Doctors Explain Aphasia: The Brain Condition Leading Bruce Willis to Retire from Acting

A renowned neurology physician and researcher provides insight on aphasia, including its causes and symptoms; while speech experts explain how Willis's family may play a key role in his treatment.

What is aphasia?

For decades, Bruce Willis has been known as one of the most dynamic action stars on the screen. But on Wednesday, word broke that Willis, 67, will retire from acting due to aphasia, a brain condition that can impair an individual’s ability to speak, understand, read, or write.

The announcement came via the Willis family, including Demi Moore (to whom he was married from 1987 to 1998; they share three daughters and a friendly co-parenting relationship), who together shared on Instagram:

“To Bruce’s amazing supporters, as a family, we wanted to share that our beloved Bruce has been experiencing some health issues and has recently been diagnosed with aphasia, which is impacting his cognitive abilities. As a result of this and with much consideration Bruce is stepping away from the career that has meant so much to him.”

Demi Moore's 'Inside Out' Book PartyStefanie Keenan/Getty Images

The family’s heartfelt announcement is drawing attention to aphasia, a condition that affects more than two million Americans, according to the National Aphasia Association. “Aphasia is an acquired problem with communication,” Roy Hamilton, MD, tells The Healthy. Hamilton is an associate professor in the departments of Neurology and Physical Medicine and Rehabilitation at the University of Pennsylvania in Philadelphia, where he also directs the Laboratory for Cognition and Neural Stimulation.

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Aphasia causes

The brain’s left hemisphere is in charge of processing language, Hamilton says. “Anything that injures or insults this portion of the brain can potentially cause aphasia.”

Aphasia causes may include a stroke, head injury, tumor, or infection on the left side of the brain. (Though this hasn’t been confirmed, media reports have suggested that Willis sustained multiple head injuries over the course of his acting career—which, if true, could possibly have led to the diagnosis.)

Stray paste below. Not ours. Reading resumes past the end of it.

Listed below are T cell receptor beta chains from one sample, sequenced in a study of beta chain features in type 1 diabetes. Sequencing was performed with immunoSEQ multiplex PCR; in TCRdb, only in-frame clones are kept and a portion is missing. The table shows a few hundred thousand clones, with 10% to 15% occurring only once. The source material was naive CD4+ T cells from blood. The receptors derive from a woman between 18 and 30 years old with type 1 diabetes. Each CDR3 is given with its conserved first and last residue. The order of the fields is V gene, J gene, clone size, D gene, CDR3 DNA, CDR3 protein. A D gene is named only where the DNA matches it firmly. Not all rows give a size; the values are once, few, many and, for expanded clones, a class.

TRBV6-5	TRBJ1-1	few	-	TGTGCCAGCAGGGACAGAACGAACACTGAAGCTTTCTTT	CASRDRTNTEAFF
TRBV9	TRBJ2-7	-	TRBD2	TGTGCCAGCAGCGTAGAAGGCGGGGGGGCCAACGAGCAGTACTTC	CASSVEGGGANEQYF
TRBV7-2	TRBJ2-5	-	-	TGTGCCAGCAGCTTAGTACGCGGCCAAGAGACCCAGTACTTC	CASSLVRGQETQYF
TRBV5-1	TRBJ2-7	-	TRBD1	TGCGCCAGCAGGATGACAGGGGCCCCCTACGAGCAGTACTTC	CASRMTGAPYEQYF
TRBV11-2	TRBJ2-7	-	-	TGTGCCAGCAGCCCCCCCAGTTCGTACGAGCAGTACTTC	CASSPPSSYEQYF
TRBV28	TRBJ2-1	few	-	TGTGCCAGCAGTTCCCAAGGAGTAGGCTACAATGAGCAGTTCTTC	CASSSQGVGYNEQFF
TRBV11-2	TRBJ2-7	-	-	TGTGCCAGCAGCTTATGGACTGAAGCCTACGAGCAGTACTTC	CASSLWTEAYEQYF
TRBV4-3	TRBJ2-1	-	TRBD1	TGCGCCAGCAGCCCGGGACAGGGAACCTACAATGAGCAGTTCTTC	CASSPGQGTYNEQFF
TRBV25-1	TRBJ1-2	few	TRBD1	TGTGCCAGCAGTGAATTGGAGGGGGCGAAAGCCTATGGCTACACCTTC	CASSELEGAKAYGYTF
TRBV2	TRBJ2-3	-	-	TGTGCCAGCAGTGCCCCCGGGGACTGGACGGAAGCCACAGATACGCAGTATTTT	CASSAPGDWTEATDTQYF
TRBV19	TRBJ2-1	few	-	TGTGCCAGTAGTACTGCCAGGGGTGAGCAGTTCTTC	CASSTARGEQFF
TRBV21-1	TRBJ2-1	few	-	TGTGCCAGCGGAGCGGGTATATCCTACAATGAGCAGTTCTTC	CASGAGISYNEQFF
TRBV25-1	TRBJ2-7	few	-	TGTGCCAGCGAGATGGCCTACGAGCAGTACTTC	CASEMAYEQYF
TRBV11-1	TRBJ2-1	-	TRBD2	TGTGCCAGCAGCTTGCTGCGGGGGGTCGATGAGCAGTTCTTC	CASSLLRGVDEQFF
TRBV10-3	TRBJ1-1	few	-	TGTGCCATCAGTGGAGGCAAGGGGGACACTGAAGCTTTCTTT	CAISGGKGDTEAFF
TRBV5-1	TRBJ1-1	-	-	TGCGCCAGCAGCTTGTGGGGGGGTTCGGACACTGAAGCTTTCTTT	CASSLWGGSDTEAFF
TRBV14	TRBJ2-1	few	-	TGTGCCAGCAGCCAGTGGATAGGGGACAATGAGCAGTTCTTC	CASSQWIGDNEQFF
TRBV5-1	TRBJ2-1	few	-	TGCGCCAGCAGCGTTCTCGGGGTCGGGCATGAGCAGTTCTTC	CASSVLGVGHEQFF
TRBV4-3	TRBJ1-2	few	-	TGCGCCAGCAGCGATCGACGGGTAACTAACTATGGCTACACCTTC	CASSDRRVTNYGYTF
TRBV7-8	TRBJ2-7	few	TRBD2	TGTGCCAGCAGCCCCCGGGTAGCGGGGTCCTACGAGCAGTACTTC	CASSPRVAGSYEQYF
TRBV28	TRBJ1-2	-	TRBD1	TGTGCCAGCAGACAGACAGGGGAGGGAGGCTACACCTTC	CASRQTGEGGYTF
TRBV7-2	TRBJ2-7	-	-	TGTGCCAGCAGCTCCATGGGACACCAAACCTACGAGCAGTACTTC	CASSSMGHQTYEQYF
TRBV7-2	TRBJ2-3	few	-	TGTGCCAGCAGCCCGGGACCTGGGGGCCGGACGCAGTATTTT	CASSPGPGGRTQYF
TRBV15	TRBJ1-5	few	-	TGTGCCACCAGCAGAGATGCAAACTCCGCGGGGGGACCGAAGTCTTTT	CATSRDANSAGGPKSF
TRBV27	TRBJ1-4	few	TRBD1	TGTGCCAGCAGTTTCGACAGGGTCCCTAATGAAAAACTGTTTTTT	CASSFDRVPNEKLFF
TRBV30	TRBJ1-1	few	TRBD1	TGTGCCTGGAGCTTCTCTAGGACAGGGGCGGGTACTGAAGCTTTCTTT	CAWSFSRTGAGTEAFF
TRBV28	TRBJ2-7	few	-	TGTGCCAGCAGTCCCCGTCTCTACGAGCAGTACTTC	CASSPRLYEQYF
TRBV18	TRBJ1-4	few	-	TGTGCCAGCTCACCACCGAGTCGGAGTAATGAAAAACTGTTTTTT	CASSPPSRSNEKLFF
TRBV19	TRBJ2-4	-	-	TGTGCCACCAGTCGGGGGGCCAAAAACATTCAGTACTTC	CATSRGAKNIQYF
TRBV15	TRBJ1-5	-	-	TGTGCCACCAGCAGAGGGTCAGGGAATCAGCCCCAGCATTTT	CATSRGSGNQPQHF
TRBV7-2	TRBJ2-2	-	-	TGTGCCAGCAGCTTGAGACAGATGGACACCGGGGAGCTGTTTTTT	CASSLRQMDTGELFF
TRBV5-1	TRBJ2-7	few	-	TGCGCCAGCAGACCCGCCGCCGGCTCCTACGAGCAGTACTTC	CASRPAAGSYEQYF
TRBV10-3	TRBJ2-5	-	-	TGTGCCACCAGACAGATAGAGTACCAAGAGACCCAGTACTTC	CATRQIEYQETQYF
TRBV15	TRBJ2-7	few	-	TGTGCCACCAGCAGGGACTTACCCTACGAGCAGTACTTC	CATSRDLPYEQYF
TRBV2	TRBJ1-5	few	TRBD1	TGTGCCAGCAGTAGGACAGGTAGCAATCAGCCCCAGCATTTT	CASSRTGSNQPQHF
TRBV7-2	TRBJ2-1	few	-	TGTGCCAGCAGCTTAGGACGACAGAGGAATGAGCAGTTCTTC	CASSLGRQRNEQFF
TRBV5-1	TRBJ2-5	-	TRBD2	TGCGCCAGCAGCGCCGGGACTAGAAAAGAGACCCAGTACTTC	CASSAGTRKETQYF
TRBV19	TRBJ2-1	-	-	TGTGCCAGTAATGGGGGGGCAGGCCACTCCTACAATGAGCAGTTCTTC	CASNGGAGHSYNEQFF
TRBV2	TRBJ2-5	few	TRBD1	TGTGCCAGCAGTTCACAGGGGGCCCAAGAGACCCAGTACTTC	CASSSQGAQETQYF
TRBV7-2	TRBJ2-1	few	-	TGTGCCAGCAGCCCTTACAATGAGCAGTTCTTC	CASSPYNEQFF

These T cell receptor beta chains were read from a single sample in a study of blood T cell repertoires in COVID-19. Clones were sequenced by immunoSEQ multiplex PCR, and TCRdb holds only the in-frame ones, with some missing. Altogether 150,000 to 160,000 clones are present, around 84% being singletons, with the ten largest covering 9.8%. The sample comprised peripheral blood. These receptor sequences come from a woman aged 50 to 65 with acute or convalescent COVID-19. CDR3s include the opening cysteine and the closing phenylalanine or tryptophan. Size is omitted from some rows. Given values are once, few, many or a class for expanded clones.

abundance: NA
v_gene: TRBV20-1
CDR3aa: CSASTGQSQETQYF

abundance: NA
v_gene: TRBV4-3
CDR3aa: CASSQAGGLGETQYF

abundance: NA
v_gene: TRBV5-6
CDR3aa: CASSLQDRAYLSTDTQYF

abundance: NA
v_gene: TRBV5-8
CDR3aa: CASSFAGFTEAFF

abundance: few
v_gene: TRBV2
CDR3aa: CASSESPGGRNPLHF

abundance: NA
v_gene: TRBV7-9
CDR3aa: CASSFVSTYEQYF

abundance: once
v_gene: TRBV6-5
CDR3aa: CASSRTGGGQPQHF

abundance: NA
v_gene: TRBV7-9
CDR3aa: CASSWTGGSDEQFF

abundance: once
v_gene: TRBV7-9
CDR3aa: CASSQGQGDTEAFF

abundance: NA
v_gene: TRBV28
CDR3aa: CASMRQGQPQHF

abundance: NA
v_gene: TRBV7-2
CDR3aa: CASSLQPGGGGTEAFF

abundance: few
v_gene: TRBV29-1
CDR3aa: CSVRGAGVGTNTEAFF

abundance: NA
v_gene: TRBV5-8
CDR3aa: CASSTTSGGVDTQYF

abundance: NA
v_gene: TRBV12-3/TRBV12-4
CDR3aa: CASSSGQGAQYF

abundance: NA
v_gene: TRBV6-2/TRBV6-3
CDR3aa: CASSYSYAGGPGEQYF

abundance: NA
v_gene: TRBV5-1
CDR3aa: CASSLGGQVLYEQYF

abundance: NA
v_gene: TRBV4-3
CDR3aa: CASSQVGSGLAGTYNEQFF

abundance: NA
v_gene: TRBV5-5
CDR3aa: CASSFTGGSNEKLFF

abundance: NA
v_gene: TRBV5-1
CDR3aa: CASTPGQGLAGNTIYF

Hamilton adds that as many as 40 percent of people who survive a stroke will have some degree of aphasia. “It can also happen as a result of a progressive neurodegenerative disease. This is known as ‘primary progressive aphasia.'”

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Types of aphasia

There are several different types of aphasia. They are categorized based mainly on what specific part of the brain is affected, and what symptoms the condition produces.

The main types of aphasia include:

Broca’s Aphasia

With this form of aphasia, a person may understand speech and know what they want to say, but will speak in short phrases that take significant effort.

Wernicke’s Aphasia

People with Wernicke’s aphasia may speak in long, complete sentences that make no sense.

Primary Progressive Aphasia

This is the result of a neurodegenerative brain disease.

Global Aphasia

This is the most severe form of aphasia. Individuals who have global aphasia are unable to produce many words and will understand little or no spoken language.

Aphasia symptoms

Aphasia symptoms can range from mild to severe, affecting the ability to speak, understand, read, or write. The patient may not be able to think of the words you want to say, or may say the wrong word at the wrong time. Some people with this condition will use made-up words and string them together with real words, forming nonsensical sentences (Wernicke’s Aphasia).

In addition, aphasia can affect your ability to comprehend what others are trying to say. Reading, writing, and the ability to do math can also be difficult.

Diagnosing aphasia

To diagnose aphasia, most patients will undergo imaging tests of their brain to see what part is affected.  Elizabeth Galletta, PhD, clinical associate professor of rehabilitation medicine at NYU Langone Rusk Rehabilitation in New York City, explains that speech and language therapists are usually called in to assess receptive language or how well the patient understands expressive language, or how well they use words to express themselves, along with reading and writing.

Aphasia treatments

“Treatment typically involves speech and language therapy, and depending on the cause of the aphasia, progress is possible,” Hamilton says. “People who develop aphasia following a stroke can have some degree of improvement over time, and some individuals with more modest deficits after a stroke may recover to a point where they have no function deficits of communication anymore.”